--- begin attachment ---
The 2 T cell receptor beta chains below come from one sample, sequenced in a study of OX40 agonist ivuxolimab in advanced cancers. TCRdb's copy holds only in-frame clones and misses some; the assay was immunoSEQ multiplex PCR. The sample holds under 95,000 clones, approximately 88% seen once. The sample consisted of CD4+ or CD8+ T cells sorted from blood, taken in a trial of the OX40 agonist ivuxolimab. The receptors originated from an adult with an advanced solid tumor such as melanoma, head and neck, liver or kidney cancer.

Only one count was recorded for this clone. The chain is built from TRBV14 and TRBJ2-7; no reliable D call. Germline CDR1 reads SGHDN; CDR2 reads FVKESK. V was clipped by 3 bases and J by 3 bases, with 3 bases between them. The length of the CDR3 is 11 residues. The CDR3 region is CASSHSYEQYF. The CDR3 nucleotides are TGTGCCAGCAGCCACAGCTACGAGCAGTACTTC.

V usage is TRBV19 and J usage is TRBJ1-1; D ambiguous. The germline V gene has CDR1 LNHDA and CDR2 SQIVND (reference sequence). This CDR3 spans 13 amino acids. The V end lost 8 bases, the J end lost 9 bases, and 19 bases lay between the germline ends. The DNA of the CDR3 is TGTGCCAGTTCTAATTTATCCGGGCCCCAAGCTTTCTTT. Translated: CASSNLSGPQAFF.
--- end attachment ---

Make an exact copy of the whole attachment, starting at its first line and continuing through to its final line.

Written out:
The 2 T cell receptor beta chains below come from one sample, sequenced in a study of OX40 agonist ivuxolimab in advanced cancers. TCRdb's copy holds only in-frame clones and misses some; the assay was immunoSEQ multiplex PCR. The sample holds under 95,000 clones, approximately 88% seen once. The sample consisted of CD4+ or CD8+ T cells sorted from blood, taken in a trial of the OX40 agonist ivuxolimab. The receptors originated from an adult with an advanced solid tumor such as melanoma, head and neck, liver or kidney cancer.

Only one count was recorded for this clone. The chain is built from TRBV14 and TRBJ2-7; no reliable D call. Germline CDR1 reads SGHDN; CDR2 reads FVKESK. V was clipped by 3 bases and J by 3 bases, with 3 bases between them. The length of the CDR3 is 11 residues. The CDR3 region is CASSHSYEQYF. The CDR3 nucleotides are TGTGCCAGCAGCCACAGCTACGAGCAGTACTTC.

V usage is TRBV19 and J usage is TRBJ1-1; D ambiguous. The germline V gene has CDR1 LNHDA and CDR2 SQIVND (reference sequence). This CDR3 spans 13 amino acids. The V end lost 8 bases, the J end lost 9 bases, and 19 bases lay between the germline ends. The DNA of the CDR3 is TGTGCCAGTTCTAATTTATCCGGGCCCCAAGCTTTCTTT. Translated: CASSNLSGPQAFF.